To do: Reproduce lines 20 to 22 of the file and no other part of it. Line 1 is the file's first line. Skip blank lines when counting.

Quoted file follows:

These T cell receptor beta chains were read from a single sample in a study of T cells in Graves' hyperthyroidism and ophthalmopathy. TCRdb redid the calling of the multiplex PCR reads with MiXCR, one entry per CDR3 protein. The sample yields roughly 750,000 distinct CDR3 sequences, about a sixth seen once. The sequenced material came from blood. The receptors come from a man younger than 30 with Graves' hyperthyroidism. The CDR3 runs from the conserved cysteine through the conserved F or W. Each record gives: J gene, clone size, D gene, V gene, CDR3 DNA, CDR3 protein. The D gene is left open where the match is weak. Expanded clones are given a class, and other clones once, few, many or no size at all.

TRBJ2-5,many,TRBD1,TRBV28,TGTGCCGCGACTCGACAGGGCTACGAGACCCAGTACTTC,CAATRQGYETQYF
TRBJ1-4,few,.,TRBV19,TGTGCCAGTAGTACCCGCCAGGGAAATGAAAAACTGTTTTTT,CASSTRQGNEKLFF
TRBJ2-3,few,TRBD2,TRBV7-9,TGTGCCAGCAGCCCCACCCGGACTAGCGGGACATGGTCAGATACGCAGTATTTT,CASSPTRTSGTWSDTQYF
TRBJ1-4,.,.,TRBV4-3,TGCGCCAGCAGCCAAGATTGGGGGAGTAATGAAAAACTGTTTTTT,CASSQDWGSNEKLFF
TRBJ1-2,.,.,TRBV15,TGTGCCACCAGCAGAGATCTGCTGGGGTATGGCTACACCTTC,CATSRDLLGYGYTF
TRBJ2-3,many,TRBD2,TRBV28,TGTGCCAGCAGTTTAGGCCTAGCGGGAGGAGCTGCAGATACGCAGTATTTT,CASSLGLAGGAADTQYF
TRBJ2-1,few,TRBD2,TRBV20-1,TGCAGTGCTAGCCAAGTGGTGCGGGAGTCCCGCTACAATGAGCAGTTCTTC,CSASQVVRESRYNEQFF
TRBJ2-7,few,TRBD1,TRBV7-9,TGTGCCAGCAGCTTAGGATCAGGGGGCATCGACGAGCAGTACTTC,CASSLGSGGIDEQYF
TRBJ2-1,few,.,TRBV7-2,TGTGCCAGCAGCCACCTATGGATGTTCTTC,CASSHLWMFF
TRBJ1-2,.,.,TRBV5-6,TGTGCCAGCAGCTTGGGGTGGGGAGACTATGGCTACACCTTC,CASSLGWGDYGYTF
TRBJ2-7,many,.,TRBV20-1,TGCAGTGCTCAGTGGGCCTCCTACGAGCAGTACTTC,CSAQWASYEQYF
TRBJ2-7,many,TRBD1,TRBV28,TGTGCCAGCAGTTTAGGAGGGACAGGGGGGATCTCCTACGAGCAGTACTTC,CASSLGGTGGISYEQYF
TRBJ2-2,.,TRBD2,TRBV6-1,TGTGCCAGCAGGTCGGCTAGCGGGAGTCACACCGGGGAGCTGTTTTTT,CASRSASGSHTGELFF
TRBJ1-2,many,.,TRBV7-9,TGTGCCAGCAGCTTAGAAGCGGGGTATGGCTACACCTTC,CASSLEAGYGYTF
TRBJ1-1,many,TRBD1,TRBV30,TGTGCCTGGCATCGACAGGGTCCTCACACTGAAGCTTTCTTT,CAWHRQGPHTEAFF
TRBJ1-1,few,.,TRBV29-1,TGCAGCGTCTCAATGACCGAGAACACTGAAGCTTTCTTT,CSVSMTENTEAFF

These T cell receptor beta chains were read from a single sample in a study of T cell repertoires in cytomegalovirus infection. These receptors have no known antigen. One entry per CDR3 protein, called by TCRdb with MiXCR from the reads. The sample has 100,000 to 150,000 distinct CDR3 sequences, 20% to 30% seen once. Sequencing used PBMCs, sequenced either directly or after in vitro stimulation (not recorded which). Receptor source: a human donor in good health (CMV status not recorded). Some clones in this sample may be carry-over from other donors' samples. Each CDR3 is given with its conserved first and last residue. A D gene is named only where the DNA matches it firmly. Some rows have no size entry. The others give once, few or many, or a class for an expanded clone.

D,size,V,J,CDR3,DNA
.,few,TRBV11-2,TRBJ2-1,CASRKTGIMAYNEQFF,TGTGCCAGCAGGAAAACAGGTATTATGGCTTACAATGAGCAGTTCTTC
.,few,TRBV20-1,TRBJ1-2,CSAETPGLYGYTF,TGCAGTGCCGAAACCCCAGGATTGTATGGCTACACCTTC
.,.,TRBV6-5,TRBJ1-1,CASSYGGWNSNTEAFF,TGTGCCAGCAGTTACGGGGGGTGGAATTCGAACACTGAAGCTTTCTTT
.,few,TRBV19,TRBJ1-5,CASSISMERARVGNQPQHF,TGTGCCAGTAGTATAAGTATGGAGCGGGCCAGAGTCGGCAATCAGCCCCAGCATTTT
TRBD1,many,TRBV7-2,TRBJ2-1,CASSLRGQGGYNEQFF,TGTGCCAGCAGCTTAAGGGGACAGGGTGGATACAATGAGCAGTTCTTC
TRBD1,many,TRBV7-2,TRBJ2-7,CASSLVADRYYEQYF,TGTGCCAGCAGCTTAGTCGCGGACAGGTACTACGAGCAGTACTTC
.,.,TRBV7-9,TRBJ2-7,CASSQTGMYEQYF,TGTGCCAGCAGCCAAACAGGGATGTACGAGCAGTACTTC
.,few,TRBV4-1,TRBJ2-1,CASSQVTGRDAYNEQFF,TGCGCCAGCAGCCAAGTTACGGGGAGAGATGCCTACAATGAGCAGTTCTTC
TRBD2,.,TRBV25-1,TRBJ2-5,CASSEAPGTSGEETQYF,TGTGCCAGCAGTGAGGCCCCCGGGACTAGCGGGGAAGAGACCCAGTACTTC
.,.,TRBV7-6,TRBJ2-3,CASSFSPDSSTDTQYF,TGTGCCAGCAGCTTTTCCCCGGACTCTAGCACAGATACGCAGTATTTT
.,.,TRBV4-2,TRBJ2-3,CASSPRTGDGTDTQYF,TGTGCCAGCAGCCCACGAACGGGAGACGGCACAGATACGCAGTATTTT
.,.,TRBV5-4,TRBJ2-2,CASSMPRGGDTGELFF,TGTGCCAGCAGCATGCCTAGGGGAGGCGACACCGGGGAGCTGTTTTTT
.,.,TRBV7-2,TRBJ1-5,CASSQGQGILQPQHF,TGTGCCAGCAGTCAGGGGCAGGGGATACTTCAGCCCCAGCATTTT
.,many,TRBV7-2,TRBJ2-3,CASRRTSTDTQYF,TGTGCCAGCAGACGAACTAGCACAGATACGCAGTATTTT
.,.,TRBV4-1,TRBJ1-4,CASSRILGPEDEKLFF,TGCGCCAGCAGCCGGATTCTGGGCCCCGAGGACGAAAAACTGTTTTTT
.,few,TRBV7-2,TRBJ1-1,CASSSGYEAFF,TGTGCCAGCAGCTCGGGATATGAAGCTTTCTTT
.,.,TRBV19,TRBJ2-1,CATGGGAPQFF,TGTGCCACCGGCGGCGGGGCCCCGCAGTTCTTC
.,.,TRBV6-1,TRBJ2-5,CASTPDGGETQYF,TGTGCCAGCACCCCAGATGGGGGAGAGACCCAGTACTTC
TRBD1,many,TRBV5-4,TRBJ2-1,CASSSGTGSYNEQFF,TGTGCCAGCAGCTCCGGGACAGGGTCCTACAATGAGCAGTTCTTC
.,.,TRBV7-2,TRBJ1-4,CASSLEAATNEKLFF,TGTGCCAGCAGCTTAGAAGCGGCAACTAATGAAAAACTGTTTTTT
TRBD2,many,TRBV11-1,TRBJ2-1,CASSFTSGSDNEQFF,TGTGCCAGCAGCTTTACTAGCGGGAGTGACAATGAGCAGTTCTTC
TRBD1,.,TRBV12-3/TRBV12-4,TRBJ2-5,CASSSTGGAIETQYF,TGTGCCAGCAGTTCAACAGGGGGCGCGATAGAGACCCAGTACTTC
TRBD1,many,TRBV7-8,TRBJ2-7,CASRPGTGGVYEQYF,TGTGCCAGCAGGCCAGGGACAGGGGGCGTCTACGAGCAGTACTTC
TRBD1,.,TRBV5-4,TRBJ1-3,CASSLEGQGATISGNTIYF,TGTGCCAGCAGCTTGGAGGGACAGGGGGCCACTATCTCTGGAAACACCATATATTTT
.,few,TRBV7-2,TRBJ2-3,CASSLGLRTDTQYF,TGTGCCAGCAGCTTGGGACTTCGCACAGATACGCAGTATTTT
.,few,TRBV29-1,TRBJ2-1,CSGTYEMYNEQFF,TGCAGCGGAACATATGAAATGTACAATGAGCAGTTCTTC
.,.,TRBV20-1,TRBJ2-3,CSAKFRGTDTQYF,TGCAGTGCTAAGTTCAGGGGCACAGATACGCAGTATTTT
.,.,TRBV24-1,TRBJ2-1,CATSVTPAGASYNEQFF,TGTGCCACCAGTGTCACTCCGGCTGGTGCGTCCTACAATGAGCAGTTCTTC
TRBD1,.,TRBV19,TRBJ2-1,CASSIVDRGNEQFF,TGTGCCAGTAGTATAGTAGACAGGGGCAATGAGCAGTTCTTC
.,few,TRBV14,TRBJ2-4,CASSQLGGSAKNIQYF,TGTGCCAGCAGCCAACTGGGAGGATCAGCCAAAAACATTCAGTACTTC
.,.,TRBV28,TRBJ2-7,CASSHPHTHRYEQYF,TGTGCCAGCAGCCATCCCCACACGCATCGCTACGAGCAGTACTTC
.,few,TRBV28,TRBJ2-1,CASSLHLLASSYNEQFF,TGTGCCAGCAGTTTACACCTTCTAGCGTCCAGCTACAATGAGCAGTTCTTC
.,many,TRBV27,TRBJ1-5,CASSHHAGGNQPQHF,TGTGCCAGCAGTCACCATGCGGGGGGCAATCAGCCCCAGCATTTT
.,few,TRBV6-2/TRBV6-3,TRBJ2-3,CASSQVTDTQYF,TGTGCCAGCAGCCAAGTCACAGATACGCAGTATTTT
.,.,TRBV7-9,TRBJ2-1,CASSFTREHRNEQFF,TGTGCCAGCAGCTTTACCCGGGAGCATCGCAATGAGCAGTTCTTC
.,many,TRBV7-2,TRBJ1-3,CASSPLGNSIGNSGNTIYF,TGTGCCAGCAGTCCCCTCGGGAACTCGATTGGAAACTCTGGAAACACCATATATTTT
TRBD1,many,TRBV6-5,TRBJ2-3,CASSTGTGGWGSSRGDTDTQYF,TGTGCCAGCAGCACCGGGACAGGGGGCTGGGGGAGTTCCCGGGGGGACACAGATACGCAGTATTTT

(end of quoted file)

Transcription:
.,few,TRBV11-2,TRBJ2-1,CASRKTGIMAYNEQFF,TGTGCCAGCAGGAAAACAGGTATTATGGCTTACAATGAGCAGTTCTTC
.,few,TRBV20-1,TRBJ1-2,CSAETPGLYGYTF,TGCAGTGCCGAAACCCCAGGATTGTATGGCTACACCTTC
.,.,TRBV6-5,TRBJ1-1,CASSYGGWNSNTEAFF,TGTGCCAGCAGTTACGGGGGGTGGAATTCGAACACTGAAGCTTTCTTT